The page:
Friday, July 21, 2017

1 Samuel 26 - Honor to the Undeserving

I think most of us have had those authorities in our life that have not measured up to the position they hold. We have had to offer service, alliegiance and respect for those who really didn't deserve it. We offer it because of the position they hold. Probably some reading this can think of time when parents, teachers, employers, church leaders or government officials have let us down. They may have demanded a standard of conduct they themselves were not willing to bear, they may have directed activities down a course you knew to be unfruitful, or as in the case of David, they may have had it in for you. 

David's response to his king who has betrayed him time and time again can be a model for us as well, as we encounter leaders who are not all they should be. 

David's time is not so unlike our own. Politically, there were two factions. The leader in power was appointed by God to be the first king of Israel, but David had been anointed to be the next king. The people had picked sides. You were either like the Ziphites on the side of Saul, quick to reveal David's location to the king and see him slaughtered, or you were like David's band, people oppressed and disadvantaged because of the current powers. Both sides were ready for war. They wanted their leader solidly in power and the other to go away. Abishai represented the thought of David's followers in 1 Samuel 26:8 when he said in speaking of Saul the king, "let me pin him to the ground with one thrust of my spear". Our political climate is just as emotionally charged even to the point of violence.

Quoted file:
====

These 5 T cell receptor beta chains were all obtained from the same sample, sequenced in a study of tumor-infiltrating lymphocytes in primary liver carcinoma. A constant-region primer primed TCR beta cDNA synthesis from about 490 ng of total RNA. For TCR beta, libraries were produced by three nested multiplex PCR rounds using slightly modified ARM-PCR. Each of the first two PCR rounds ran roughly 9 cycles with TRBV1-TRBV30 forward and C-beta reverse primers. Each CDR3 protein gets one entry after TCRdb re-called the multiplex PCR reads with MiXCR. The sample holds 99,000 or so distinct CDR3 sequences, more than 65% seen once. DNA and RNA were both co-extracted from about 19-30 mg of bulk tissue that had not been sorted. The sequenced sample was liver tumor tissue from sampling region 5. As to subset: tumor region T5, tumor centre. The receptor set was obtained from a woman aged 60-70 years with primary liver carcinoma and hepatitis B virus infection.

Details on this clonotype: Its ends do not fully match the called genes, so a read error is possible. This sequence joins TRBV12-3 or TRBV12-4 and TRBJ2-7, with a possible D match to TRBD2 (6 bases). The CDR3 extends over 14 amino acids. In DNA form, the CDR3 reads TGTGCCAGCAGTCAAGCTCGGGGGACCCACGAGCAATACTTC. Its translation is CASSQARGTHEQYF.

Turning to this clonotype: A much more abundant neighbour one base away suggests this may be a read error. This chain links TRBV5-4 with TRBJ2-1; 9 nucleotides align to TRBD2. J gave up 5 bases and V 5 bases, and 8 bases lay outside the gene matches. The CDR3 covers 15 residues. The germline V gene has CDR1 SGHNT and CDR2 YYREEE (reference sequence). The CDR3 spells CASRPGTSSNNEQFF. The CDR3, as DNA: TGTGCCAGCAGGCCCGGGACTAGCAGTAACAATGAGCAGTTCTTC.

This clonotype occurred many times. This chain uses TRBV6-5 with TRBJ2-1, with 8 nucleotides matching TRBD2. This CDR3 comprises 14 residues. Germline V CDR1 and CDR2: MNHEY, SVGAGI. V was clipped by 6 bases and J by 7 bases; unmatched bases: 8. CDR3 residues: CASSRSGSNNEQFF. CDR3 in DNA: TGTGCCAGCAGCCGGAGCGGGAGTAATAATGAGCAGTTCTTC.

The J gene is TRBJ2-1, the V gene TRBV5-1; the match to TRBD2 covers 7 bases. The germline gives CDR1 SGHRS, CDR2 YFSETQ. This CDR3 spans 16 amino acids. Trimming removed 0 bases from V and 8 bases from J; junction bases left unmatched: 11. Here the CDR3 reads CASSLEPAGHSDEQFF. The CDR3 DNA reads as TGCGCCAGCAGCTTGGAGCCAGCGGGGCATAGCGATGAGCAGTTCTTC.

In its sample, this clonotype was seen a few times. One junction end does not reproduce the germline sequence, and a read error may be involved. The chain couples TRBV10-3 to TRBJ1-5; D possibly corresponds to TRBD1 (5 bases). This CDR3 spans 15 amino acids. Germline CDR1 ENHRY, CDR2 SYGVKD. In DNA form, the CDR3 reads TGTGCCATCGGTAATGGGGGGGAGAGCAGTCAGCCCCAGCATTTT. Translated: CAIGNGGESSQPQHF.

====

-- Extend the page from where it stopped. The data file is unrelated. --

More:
David quashes the intended murder of the king , reminding Abishai that the king was appointed by God and it will be God who takes him out of power. David won't be the one to spill the blood of the king. God would not bless the one who assumed power by his own hand. (Just an aside, I think of all the times I have gotten ahead of God's plan for my life by acting when I should have waited; may the Lord forgive me for my arrogance).  David spares the life of the king, but takes the spear and water jug next to the king to demonstrate he had the power to do harm but chose not to exercise it.  David does so much to maintain the unity of Israel by demonstrating his respect for God and the king. 

Next, David calls out to the Captain of the Guard, Abner (1 Samuel 26:13-16). David chastises him for not doing his duty to the king.  The king's life could have been taken because he did not do his job.  Saul hears the commotion and recognizes David's voice. David didn't play the victim. He challenged the king to consider whether the angst in their relationship was stirred by God because David had wronged him or if it was men's doing. David was willing to right any wrongs, but if men had created the division between them, David called on God to curse them (1 Samuel 26:19). I don't believe God intends that we follow leaders blindly, but we work to sort out the source of any division and correct it. If it is our own pride and arrogance, then we should lay that aside. If there is a sin committed, then we should reach out to breech the gap. 

Saul apologizes and asks David to return to the king's service. David merely returns the items taken and indicates that he will put his fate in the Lord's hands and goes his own way. Saul blesses David and then returns to his home. David knows the danger is not passed and the peace is temporary. He gives honor to the king, but does not place himself in the line of fire. He goes his way enjoying the temporary peace provided. We do well to recognize that here there are some who will not offer us a permanent peace (unless God should change their hearts). We work toward peace and make sure division is not caused by our actions and we embrace the temporary times of peace we receive.